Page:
When put into a feared situation, the person with agoraphobia will almost always experience intense fear or anxiety that is not reflective of the actual danger of the situation. This anxiety can sometimes result in physical symptoms, including:
Shortness of breath
Nausea or stomach pains
People with agoraphobia typically exhibit behaviors of fear, anxiety, and avoidance for six months or more. These behaviors cause distress for the person and can impact quality of life.
What Causes Agoraphobia?
There is not one direct cause of agoraphobia. A person's life experiences, personality, and social environment may all play a role. Other mental health conditions can sometimes lead to the development of agoraphobia.
A person might develop agoraphobia after having a panic attack. This happens when the person becomes fearful of having another attack and starts to fear or avoid situations that could potentially cause them to panic.
There also is some evidence that experiencing a traumatic event or having post traumatic stress disorder (PTSD) can cause agoraphobia.
Some research also shows being isolated for extended periods of time—like the social distancing that occurred during the COVID-19 pandemic—can lead to or worsen cases of agoraphobia.
Researchers have identified certain common factors relating to temperament, environment, and genetics in people with agoraphobia. A person may be more likely to develop the disorder if they:
Have a personality that is highly dependent, obsessive-compulsive, or neurotic
Have an anxiety or panic disorder
Grew up with distant or overprotective parents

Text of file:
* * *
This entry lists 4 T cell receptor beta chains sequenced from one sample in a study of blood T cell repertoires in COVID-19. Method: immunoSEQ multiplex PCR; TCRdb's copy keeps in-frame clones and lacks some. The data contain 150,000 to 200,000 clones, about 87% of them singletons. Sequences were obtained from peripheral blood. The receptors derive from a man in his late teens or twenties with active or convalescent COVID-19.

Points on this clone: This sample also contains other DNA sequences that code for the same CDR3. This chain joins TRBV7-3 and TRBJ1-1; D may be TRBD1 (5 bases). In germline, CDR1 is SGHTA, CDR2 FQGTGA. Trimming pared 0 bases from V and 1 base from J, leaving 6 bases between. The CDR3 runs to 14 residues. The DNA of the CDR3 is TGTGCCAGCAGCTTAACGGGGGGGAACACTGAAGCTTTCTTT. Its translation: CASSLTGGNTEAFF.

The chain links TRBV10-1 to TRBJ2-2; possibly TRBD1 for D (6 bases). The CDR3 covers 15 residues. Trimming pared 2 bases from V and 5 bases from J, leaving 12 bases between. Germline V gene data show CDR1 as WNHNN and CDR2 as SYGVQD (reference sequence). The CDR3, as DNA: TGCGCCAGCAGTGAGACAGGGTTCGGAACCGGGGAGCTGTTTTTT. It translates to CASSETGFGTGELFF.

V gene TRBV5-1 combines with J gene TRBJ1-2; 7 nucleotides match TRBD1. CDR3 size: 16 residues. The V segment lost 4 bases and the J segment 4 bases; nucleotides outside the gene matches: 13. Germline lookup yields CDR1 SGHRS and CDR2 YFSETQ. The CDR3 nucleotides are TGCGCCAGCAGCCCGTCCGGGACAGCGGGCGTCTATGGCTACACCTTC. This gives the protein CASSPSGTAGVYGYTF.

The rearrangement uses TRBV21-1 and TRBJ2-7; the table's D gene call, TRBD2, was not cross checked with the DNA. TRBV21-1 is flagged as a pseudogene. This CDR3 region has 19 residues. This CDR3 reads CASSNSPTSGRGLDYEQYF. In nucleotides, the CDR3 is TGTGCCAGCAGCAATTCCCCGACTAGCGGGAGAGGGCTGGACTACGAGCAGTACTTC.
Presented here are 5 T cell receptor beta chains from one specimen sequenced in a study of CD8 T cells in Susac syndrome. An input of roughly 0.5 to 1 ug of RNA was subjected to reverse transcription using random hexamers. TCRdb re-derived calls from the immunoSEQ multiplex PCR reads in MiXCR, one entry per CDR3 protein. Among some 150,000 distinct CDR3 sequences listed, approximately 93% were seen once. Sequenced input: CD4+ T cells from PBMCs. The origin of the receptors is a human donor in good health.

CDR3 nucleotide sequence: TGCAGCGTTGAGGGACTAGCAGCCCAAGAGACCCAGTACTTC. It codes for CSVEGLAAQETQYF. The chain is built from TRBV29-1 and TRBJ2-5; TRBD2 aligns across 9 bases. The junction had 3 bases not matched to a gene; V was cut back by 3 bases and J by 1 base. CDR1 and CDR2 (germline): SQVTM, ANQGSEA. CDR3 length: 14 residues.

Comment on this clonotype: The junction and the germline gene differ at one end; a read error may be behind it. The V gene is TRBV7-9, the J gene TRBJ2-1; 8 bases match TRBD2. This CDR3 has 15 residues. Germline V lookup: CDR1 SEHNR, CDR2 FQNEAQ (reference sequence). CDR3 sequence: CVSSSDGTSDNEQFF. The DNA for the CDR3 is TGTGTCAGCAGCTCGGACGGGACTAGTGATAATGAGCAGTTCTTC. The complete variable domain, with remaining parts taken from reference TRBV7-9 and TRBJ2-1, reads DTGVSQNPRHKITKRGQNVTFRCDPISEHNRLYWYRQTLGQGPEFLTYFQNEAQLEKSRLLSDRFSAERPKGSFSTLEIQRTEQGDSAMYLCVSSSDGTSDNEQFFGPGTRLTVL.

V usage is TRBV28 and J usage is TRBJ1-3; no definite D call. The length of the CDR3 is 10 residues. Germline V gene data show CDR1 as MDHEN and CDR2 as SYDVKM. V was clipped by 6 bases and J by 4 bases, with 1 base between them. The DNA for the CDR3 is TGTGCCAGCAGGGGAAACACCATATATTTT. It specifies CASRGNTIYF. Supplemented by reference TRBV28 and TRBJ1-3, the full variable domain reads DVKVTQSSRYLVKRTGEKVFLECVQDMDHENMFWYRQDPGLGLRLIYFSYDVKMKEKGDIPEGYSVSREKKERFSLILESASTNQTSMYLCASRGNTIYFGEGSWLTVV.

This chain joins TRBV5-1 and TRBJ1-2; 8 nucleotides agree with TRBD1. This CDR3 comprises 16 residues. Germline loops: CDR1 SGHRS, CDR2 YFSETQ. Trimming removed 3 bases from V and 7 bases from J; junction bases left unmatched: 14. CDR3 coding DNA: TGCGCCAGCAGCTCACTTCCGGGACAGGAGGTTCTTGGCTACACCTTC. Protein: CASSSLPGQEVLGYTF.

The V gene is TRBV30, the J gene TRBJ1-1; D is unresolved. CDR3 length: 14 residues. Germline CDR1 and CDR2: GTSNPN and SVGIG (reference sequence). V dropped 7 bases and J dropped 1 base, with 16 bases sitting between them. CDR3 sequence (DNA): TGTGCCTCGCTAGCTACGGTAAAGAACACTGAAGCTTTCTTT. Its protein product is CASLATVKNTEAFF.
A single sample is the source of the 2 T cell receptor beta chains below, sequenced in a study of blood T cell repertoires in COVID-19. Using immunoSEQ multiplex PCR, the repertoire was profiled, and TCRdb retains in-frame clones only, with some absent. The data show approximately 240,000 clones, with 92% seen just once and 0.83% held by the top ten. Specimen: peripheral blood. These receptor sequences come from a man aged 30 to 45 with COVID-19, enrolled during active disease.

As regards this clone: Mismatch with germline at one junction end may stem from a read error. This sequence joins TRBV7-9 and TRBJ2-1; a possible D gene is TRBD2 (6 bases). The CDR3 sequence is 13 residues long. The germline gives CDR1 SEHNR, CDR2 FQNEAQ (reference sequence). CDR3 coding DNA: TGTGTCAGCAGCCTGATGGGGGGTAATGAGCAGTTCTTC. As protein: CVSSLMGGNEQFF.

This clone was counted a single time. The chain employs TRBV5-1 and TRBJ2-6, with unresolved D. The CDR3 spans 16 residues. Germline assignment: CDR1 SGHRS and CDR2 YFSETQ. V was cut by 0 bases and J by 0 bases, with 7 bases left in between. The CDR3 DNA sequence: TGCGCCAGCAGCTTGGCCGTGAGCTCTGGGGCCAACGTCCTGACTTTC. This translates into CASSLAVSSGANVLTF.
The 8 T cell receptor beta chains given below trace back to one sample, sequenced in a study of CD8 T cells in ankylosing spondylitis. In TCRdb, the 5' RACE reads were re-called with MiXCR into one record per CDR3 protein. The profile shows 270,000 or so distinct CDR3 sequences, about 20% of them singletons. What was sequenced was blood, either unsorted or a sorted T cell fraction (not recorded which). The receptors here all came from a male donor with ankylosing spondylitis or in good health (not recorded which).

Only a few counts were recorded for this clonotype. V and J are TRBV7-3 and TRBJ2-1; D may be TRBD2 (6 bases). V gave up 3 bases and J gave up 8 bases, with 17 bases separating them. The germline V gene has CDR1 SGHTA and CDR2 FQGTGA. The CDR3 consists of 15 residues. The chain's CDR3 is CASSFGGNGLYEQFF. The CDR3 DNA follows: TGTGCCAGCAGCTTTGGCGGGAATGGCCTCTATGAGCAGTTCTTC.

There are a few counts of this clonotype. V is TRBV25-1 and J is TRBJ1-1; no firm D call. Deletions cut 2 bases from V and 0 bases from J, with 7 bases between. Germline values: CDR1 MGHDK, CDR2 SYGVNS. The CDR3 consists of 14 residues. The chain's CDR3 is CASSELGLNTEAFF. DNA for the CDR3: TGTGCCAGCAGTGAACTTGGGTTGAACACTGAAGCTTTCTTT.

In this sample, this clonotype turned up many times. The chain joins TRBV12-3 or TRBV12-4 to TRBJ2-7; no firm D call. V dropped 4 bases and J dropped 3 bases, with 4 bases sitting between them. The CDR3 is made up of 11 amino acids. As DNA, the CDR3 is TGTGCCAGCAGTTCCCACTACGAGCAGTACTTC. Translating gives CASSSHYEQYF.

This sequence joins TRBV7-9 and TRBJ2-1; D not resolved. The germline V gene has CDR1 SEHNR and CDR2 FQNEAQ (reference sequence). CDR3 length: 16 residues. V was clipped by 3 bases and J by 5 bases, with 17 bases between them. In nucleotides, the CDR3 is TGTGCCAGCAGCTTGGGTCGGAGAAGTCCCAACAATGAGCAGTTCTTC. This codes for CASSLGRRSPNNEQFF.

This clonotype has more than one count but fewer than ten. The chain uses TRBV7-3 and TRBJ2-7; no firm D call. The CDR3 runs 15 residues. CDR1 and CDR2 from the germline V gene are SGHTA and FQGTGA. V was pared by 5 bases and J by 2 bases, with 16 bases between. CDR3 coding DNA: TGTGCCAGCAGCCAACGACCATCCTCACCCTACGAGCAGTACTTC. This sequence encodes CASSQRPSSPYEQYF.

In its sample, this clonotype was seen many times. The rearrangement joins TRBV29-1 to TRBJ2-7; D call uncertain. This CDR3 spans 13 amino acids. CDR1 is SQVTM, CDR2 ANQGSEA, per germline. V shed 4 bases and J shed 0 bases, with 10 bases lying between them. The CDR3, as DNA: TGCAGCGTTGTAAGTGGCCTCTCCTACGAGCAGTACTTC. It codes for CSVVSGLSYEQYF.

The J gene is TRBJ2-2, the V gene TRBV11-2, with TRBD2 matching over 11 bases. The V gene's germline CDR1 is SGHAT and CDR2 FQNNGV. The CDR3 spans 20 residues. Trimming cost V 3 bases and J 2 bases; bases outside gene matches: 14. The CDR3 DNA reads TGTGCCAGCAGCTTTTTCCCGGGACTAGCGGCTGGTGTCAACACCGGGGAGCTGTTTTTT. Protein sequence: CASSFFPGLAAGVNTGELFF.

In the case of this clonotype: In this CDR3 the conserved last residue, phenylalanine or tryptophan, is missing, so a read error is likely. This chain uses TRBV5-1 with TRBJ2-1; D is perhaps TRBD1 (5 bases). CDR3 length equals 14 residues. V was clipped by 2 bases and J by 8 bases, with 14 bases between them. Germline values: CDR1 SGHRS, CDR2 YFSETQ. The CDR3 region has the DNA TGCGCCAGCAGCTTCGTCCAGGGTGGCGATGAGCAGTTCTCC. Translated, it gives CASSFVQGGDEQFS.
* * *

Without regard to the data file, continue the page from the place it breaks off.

Experienced night terrors as a child
Suffered grief or loss early in life
Had a traumatic childhood
Have a family history of anxiety disorders or agoraphobia
How Is Agoraphobia Diagnosed?
A mental health professional can diagnose agoraphobia. They will evaluate your medical history, assess your symptoms, and check for any underlying medical conditions that might be contributing to your symptoms.
Be prepared to discuss the nature, duration, and severity of your anxiety symptoms as well as provide a list of medications and supplements you are taking.
When diagnosing someone with agoraphobia, a mental health professional will typically look to see if you have a tendency to avoid at least two of the following situations:
Being in open spaces
Being in enclosed spaces like stores or movie theaters
Using public transportation like buses, trains, or planes
Standing in line or being in a crowd
Going outside of the home alone
They will want to know how your fears and anxieties impact your day-to-day life and if these symptoms are persistent. Normally, someone is not diagnosed with agoraphobia unless their symptoms have lasted more than six months and cannot be explained by something else.